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The Message
Evansville, Indiana
November 6, 1987     The Message
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November 6, 1987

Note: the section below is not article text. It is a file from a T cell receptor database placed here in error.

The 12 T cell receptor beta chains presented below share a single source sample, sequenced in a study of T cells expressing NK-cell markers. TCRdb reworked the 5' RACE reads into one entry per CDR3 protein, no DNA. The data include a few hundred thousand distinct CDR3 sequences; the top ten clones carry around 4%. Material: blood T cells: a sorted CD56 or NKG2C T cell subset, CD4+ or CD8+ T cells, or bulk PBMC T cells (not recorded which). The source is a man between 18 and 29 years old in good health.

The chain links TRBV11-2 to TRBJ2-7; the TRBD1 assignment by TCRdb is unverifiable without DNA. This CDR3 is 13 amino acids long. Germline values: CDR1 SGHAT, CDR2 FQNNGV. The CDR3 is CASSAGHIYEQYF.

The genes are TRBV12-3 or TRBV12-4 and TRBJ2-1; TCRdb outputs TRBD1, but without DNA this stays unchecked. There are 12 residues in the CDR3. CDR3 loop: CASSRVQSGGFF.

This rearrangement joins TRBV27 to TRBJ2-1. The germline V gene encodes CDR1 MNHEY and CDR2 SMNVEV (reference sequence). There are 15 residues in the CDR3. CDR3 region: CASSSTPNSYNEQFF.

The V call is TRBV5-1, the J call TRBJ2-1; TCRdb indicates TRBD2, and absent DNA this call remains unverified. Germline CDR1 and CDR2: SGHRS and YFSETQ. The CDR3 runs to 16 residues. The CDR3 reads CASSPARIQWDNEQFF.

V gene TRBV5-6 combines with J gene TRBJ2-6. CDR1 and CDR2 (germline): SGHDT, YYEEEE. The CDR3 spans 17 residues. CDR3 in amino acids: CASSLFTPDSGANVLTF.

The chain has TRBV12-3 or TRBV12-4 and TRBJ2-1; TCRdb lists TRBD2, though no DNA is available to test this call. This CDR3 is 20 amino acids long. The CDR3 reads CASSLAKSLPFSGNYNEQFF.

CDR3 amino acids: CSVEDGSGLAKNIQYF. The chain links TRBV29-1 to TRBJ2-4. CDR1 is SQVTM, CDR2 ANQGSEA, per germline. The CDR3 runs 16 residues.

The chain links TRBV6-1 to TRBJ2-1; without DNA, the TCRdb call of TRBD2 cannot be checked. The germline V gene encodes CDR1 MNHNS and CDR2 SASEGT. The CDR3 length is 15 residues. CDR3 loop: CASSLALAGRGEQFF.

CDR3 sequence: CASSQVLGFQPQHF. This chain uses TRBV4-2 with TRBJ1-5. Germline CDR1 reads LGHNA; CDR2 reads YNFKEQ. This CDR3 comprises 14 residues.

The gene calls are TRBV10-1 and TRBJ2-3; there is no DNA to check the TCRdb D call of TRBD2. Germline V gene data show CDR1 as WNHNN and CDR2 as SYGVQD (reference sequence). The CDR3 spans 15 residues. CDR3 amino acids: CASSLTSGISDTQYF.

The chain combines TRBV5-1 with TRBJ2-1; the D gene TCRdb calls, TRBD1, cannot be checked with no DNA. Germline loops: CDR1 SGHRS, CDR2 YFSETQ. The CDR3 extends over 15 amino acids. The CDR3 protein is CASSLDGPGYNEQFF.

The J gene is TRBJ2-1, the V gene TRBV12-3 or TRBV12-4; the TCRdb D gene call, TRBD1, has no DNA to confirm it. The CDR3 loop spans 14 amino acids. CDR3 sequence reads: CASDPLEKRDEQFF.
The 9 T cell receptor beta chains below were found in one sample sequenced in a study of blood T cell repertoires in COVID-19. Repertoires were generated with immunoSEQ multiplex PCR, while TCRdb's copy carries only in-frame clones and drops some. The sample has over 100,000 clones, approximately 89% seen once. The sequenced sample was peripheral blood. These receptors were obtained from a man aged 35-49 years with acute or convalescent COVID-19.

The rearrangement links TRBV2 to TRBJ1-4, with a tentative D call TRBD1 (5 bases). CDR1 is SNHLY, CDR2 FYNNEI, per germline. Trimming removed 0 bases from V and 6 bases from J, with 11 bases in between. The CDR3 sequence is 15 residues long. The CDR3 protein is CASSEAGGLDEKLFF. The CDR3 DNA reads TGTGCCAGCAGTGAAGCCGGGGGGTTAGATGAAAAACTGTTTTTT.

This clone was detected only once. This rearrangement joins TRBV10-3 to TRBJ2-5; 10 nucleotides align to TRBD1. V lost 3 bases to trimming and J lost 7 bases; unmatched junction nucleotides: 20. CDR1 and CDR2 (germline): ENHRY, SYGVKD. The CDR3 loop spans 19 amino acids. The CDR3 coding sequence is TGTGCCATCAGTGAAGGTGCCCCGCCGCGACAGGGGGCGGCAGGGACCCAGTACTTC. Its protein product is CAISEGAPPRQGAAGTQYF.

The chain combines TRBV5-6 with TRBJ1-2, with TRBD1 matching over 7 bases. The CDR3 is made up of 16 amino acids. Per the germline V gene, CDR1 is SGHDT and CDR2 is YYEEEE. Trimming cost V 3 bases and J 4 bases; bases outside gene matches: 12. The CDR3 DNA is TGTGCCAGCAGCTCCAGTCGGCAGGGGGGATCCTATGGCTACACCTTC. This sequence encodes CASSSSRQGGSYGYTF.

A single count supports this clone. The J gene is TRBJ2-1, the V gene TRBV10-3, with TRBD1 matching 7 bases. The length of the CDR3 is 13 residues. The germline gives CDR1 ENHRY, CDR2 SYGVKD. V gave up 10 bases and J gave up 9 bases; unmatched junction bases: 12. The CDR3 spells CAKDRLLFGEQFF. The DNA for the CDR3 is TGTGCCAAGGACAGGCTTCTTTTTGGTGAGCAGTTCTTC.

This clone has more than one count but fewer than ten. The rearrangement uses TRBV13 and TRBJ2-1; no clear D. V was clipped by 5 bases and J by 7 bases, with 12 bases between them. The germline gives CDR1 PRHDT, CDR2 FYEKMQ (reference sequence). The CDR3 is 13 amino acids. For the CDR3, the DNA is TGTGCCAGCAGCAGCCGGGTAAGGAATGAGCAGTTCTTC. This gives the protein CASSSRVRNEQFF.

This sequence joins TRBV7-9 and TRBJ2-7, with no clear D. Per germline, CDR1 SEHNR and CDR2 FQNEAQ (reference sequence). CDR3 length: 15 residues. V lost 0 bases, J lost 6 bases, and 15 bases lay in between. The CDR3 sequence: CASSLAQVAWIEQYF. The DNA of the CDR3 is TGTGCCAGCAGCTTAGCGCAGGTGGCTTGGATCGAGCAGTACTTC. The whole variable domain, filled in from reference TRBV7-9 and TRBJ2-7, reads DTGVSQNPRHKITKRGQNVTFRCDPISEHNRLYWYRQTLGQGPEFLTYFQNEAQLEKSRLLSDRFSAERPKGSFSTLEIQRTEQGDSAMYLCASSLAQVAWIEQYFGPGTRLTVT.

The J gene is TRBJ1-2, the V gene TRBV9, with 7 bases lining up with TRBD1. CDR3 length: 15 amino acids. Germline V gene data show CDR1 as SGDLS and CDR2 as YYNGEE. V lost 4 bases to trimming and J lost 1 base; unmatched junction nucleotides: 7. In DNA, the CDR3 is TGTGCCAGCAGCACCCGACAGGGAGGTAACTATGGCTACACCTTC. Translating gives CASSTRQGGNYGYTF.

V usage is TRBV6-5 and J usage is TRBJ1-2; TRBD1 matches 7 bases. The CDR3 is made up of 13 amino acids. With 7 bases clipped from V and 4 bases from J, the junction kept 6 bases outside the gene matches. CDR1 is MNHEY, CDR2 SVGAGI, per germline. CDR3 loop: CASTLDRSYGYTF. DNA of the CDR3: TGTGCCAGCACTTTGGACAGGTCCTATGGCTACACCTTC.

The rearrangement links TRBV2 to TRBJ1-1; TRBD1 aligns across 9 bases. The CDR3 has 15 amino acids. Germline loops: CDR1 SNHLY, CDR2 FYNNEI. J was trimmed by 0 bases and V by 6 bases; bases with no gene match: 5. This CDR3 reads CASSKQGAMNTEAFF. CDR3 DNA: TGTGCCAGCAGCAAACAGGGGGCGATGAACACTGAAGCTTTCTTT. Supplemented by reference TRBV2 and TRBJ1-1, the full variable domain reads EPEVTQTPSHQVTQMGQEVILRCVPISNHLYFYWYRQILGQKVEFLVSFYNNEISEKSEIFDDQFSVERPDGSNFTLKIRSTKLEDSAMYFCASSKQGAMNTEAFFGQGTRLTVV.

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4 Editorial The Message -- for Catholics of Southwestern Indiana November 6, 1987 By PAUL LEINGANG Message Editor J essica's rescue is a story about vocations The story about Jessica, the girl in the well, has not quite faded from the screens of national television. News reports will continue in electronic and print media for a while, but the number of stories will diminish rapidly. Almost before we know it, we will see and hear another flurry of reports on the first anniversary of the dramatic 'escue of the little girl from the well shaft through ,solid rock in a back yard in Texas. Already, some of the details are beginning to blur. It was an eight-inch opening. Jessica was 18 months old, if I remember correctly, and she was trapped 22 feet below the surface. Just weeks away from the hourly repetition of the facts, their impor- tance fades. While the details lose some of their urgency, the story gains in its intensity. Jessica brought us together as a people. Her story has become part of our national experience. Most of us participated in some way, as we watched and listened. We prayed, those of us who could; we hoped, those of us who couldn't pray. Some of us asked God to help, some of us asked for better machines. With Jessica's rescue came a kind of na- tional salvation and justification. See, we still care. At the heart of it all, the story about Jessica's rescue is a story about people who responded to a calling. It is a story about vocations. One of the first people at the scene did not come to help, but to report the news. The televi- sion photographer soon gave up his microphone so rescuers could lower it into the well shaft. The microphone allowed the world to hear that Jessica was still alive. The piece of electronic communica- tions equipment was used at its most basic, fun- damental and powerful level; it was the medium through which was communicated the most poweful of all communications: she is,alive. Drill operators who knew their equipment and who knew what needed to be done arrived quickly at the scene, and stayed until the joyful end. The man who finally reached Jessica was small; he could reach through the small tunnel from the rescue shaft, into the well shaft trap. The photographer was sent to the scene, but it was his response to the need of the moment which communicated his humanity. Equipment operators responded with all their skill and determination. Once they arrived, their commitment was permanent; they left fathers and mothers and spouses and families to devote themselves completely to saving a little girl. And then there was the man who finally reached Jessica. Fiction demands heroes who are larger than life. Reality, in this case, demanded a man with small shoulders. Real needs demand real responses; the answers can not be made up ahead of time in such a real story as the story of Jessica. This is a story about vocations, in three parts. The photographer who was sent to do one task was able to adapt to the unexpected. The equipment operators were able to use skills learned for one task to accomplish another. The man who would never play the hero's part in a movie played a cen- tral role in reality. During Vocation Awareness week in the Diocese of Evansville, the challenge is to look around at the needs, and respond to them. Fiction would have our story populated with larger than life heroes. Reality demands that we use available people, skills and equipment, to accomplish what needs to be done. A final thought. Vocations are not as clear as the call for help from a well, you may say. Remember, the first response to Jessica came when someone looked out into the yard and saw that she was not there. I Dear Friends in Christ: Vocations Awareness Week is the central feature of this week's edition cf the Message. What can I say or write which has not already been proposed? The topic of our thinning ranks of ordained priests and vowed religious has been prominent in all Catholic publications and not infrequently mentioned in the secular media. Can it possibly be true that any Catholic in the Diocese of Evansville is unaware of what we are facing today? I have long been acquainted with the fact of how narrow is the scope of attention of any of us, unless we are personally af- fected by the topic under con- sideration. If we are not hungry at the moment, the plight of those who are is more a fact to be noted and regretted than to become a rallying point for ac- tion. Thews area is true of unemploynmiit, poor housing, etc., etc, etciIt is not that we are 008880000 4200 N. Kentucky Ave. Evansville, IN 4771 1 Weekly newspaper of the Diocese of Evansville Published weekly except last week In December by the Catholic Preu "of Evansville. Publisher ........ Bishop Francis R. She =' Alm0clate Publisher .... Ray. Joleph Zlllak Editor .................. Paul Leinglmg Circulation Mgr....Mrs. Rooe Montrastelle Production Mgr ............... Phil Bnger Advertising Mgr ............... Dan Horty Addreu all communications to P.O. Box 4169, Evansville, IN 47711. Phone (812) 424-5536. Subscription rate: $15 per year Entered as 2nd class matter at the post of- rice In Evansville, IN 47701. Publication number 843800. Postmaster: Return POD forms 3579 to the Office of Publication. i heartless and selfish to that ex- tent; we are just overwhelmed by so much to be done in this busy world of ours. We face too many problems for us to react to all of them. In our experience someone else has always come along to take charge of what we cannot personally handle -- or at least we hope so. Today, I am suggesting to you that not a single one of us in this Catholic community called the Diocese of Evansville is immune to the consequences of what seems to be a pervasive trend. Religious vocations are not the "in thing" of this generation. The Church as we have known it for many decades is due to change in.a radical manner. The almost over-abundance of priests and religious which we once en- joyed has dwindled down to where bare statistics give us lit- tle reason for optimism for the future. Now I am as much in the dark as any one of you who may read this piece as to the basic cause of this phenomenon or what to do to reverse this negative trend. What I am try- ing to convey is that it affects all of us, not just me as bishop or the members of the presbyterate andreligions com- munities; every single one of US. Parishes which have had two, three, even four priests to meet the spiritual needs of the peo- ple, are now having to go with a much lesser staff as far as or- dained clerics are concerned. If the trend continues, there may not be enough to have even one priest for each present parish. Are we all aware of this? Have we been thinking and praying about the problem? Smaller parishes are right on the edge at the moment. Some are already studying basic needs in view of coping with what may well be needed for the future. Is such an effort going on in your parish? These and many other things are already at a critical stage in other dioceses in our country and throughout the world. All of us who deserve and answer to the beautiful designation, People of God, have a stake in the future. There are viable answers to the problems, and Christ has promised to be with his Church forever. This time around, the challenge of the future and what the roles of all of us will be is the problem of all the members, not just a few. So Vocations Awareness Weektakes on a new meaning. God has called us all to evaluate Letters to the editor Thanks,i editor To the editor, When the Message arrives, which takes two weeks to reach the West coast, I lay aside everything else, and I'm transported back to southern In- diana to enjoy all that is hap- pening in the Evansville diocese. While on my sabbatical in California, I took advantage of student's subscription to the Message which is half the regular rate. I am getting more than my money's worth, and I highly recommend that all students away from home receive the diocesan newspaper. It would be a nice St. Lorenzo gift too. Thanks, editor, for your To the editor, editorial "Hiking to Ferdi- On Sunday, Oct. 18, 1987, nand" in the Oct. 9 edition, the first Filipino saint was Your article spoke especially to canonized in Rome. The event me because the Ferdinand brought aboutthe'browning'of Benedictine convent is my Rome, as thousands of Filipino home! When we are sure of, and pilgrims converged by the have set our destination, our plane-load, from the Philip- paths may weave back and forth pines and from California, in life's journey, but with our Florida, Illinois, Michigan, eyes fixed on God, we will New York and Indiana. They all reach our goal. came to attend the canonization I like the new look, and the of Blessed Lorenzo Ruiz, the extra points of interest that you Philippines' protomartyr and have added to the Message. first saint. Keep up the good work! St. Lorenzo Ruiz was a layman, married with three children. In 1637, he joined the Sister Geneva Stumler, O.S.B. Dominican missionaries. Berkeley, Calif. The group of Dominican or re-evaluate what our baptism .. entitles and demands of us. If the past is not to be replicated by a new rush of young men and women to traditional voca- tions to roles in the Church, what will the future be like? Are we trying seriously to beg the wisdom of the Holy Spirit to guide each of us in the way we must go to guarantee the even- tual establishment of God's Kingdom? If we are engaged in establishing priorities, I submit we have a very clear one facing us. May God's grace help us to be equal to the challenge. Sincerely in the Lord, Most Rev. Francis R. Shea Bishop of Evansville priests and the Filipino layman, a church secretary and sacristan were captured by anti-Christian Japanese in Okinawa. After a few days of interrogation, tor- ture and maltreatment, the mis- sionaries were given to the more violent and cruel inter- rogators in Nagasaki. Lorenzo died a martyr on September 27, 1637. St. Lorenzo Ruiz was a layman, a father of three. Saint- . hood is not the monopoly any more of priests and religious. The recent emphasis on the lai- ty, with the Synod on the Laity, makes us realize we too can be saints. J.C. Bacala Scottsburg, Ind. %